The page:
‘Conversations in Time’ is a series of new conversations inspired by Suzi Gablik's important book, Conversations Before the End of Time, first published in 1995.
Artists, writers and cultural thinkers have been recorded today, broadly inspired by the question posed in Gablik’s book:
What is the purpose or role of art in an age of accelerating social change and environmental uncertainty?
These conversations and the audiobook of Gablik’s book are distributed within the Public Programme ‘Conversations in Time’, part of the European Capital of Culture Aarhus 2017.
*** New conversations will be added through the Aarhus year ***
You can listen below. (If you are using a smart phone, press ‘listen in browser’ to stay on the page, or you can listen via the Soundcloud app, once downloaded – it’s free.)
Adam Phillips is a writer and psychoanalyst. He is a regular contributor to the London Review of Books, Raritan, and The Threepenny Review and is the author of numerous books, including On Kissing, Tickling, and Being Bored (1993), Promises, Promises: Essays On Psychoanalysis And Literature (2000), and Becoming Freud: The Making of a Psychoanalyst (2014) and Unforbidden Pleasures (2015). He lives in London.
Cornelia Grassi is director of greengrassi art gallery in London. An American Italian, she sees her mission as introducing art that wouldn't normally be seen in Britain and enabling her artists "to make the work that they want to make". She doesn't impose commercial boundaries, nor tie her artists to a contract: "If they feel it is beneficial to them and they want to work with me, that's fine. I don't want them to be restricted."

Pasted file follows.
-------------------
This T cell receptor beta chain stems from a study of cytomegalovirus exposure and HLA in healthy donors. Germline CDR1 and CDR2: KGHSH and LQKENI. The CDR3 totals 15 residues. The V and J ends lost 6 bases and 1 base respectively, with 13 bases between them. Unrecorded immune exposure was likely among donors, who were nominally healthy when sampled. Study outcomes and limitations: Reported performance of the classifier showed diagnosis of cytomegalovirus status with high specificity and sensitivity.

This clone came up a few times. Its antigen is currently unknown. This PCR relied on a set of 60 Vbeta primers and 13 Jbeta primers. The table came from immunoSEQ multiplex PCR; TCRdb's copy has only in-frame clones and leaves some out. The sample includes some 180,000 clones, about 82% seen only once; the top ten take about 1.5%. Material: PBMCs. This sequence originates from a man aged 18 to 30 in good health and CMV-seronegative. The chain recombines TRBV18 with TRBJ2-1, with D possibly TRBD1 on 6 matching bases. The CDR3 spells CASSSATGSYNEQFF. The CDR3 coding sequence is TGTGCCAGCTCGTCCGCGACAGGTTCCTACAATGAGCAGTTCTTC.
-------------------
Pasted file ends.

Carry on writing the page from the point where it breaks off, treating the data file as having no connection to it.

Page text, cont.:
Haroon Mirza is an artist based in London. His work combines light, sound and video to produce kinetic sculptures, performances and immersive installations. Collaboration is at the very core of Mirza’s approach, questioning the conditions under which art is produced, with his exhibitions deconstructing ideas of singular authorship.
Jussi Parikka is a Finnish media theorist and writer. He is the author of various books on media archaeology, digital culture and technical media, including Insect Media: An Archaeology of Animals and Technology (2010) and What is Media Archaeology? (2011). He lives in Southampton.
Marina Warner is a writer of fiction, criticism and history, based in London. She has written a number of books that explore mythology and fairy tales, including Stranger Magic: Charmed States & the Arabian Nights (2012) and Once Upon a Time: A Short History of Fairy Tale (2014).
Jimmie Durham is a sculptor, essayist and poet. Through objects, images, and words, he hopes to reveal the prejudices and assumptions of a “Western absorbed” view of the world and seeks to give voice to alternative, non-Western modes of thought. He lives in Berlin.
Adrian Searle has been an art critic for The Guardian newspaper since 1996. He trained as a painter and soon began writing and broadcasting alongside his artistic practice. He has curated several exhibitions in the UK, Europe and the USA and continues to teach at art colleges in Britain and Europe. He lives in London.